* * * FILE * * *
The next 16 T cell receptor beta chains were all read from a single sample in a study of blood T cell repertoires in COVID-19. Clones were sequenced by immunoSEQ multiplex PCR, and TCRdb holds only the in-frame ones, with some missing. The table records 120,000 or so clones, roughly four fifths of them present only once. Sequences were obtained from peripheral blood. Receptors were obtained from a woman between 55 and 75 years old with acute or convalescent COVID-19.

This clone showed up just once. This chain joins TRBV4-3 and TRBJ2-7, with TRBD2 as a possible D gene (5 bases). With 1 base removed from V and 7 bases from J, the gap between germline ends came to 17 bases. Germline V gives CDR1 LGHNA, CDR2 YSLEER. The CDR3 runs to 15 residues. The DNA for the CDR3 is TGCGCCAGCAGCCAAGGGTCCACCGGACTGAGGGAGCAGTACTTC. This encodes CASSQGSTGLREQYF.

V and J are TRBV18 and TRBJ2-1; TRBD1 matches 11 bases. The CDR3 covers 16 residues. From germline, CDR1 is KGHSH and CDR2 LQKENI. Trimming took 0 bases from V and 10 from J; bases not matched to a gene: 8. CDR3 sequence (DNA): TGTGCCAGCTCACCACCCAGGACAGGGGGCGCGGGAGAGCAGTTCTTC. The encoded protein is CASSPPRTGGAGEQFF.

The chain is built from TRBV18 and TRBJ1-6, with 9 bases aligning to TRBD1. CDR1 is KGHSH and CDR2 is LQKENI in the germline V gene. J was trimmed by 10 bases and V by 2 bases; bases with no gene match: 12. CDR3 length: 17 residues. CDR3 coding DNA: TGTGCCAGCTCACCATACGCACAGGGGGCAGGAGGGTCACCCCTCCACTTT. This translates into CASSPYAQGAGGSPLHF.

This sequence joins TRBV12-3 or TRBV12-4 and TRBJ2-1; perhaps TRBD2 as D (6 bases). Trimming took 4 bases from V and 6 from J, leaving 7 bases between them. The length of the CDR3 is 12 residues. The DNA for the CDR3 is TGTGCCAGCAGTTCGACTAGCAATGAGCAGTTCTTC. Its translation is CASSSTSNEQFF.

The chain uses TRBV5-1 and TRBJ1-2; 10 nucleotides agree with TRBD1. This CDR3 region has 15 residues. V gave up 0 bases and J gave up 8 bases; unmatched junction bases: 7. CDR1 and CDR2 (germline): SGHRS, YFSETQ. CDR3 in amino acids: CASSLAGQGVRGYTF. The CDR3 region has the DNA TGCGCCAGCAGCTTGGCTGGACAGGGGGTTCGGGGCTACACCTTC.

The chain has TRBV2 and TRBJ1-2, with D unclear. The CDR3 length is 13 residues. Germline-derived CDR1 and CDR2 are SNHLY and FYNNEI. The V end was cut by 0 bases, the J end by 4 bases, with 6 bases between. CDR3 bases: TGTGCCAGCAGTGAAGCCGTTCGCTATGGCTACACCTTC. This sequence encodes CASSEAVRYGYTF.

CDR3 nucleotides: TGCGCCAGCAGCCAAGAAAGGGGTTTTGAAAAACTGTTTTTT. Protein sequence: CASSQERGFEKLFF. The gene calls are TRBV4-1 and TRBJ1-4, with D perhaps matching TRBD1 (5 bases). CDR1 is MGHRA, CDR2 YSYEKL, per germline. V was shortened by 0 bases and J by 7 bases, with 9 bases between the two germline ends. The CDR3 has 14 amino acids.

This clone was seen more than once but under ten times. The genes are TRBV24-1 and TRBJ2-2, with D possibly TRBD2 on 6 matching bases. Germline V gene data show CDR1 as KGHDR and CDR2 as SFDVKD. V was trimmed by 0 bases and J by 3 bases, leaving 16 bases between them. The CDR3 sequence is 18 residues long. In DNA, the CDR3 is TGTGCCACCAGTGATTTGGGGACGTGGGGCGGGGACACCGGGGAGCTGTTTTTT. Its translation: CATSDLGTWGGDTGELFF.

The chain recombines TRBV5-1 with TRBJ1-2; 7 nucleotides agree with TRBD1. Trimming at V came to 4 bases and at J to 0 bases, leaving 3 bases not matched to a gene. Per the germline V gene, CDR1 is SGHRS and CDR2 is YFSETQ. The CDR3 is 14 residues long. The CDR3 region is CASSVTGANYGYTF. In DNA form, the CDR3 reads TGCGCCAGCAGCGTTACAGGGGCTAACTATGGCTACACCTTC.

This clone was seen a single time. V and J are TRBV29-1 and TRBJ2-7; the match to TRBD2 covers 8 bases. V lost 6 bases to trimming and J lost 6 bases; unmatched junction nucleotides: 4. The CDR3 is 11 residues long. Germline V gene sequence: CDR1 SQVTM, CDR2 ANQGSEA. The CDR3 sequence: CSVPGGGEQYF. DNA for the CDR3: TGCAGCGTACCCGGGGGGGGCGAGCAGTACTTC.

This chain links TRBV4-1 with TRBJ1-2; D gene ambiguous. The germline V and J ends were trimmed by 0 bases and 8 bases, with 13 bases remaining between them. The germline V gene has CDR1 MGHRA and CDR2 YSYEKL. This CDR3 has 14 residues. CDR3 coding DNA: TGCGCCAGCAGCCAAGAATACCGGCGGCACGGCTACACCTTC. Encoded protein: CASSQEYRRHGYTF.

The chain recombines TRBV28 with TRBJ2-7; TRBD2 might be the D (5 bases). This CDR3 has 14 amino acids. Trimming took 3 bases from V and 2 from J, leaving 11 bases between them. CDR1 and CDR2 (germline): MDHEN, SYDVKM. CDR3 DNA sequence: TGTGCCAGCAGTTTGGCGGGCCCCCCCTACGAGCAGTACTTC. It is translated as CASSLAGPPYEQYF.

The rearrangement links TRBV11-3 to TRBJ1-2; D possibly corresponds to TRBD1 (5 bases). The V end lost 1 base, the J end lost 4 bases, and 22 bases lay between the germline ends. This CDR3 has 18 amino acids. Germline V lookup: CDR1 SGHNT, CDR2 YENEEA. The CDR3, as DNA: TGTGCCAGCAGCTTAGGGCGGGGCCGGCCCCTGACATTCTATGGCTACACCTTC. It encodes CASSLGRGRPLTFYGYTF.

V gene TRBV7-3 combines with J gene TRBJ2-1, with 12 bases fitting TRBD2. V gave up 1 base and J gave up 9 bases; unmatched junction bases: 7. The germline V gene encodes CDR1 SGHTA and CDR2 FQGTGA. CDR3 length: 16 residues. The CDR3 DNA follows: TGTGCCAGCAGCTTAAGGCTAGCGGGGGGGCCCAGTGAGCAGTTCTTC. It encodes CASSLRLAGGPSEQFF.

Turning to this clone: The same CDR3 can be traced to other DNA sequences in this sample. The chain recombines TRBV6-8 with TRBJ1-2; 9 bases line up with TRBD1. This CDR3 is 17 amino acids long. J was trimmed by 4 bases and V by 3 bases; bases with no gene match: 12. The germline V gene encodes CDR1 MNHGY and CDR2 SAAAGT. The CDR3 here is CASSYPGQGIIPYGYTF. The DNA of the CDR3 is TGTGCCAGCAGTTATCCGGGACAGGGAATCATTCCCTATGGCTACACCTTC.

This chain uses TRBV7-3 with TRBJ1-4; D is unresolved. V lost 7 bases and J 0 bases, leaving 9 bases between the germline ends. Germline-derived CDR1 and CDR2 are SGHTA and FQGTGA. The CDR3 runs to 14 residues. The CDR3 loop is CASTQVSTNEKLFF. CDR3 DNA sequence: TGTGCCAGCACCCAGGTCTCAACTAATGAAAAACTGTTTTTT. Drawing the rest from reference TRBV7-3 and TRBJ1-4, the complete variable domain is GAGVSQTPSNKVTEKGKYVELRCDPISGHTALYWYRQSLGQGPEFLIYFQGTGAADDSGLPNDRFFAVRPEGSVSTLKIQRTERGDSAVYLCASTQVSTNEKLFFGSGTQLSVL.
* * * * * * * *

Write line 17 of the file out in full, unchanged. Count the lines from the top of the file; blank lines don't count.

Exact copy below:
This chain uses TRBV7-3 with TRBJ1-4; D is unresolved. V lost 7 bases and J 0 bases, leaving 9 bases between the germline ends. Germline-derived CDR1 and CDR2 are SGHTA and FQGTGA. The CDR3 runs to 14 residues. The CDR3 loop is CASTQVSTNEKLFF. CDR3 DNA sequence: TGTGCCAGCACCCAGGTCTCAACTAATGAAAAACTGTTTTTT. Drawing the rest from reference TRBV7-3 and TRBJ1-4, the complete variable domain is GAGVSQTPSNKVTEKGKYVELRCDPISGHTALYWYRQSLGQGPEFLIYFQGTGAADDSGLPNDRFFAVRPEGSVSTLKIQRTERGDSAVYLCASTQVSTNEKLFFGSGTQLSVL.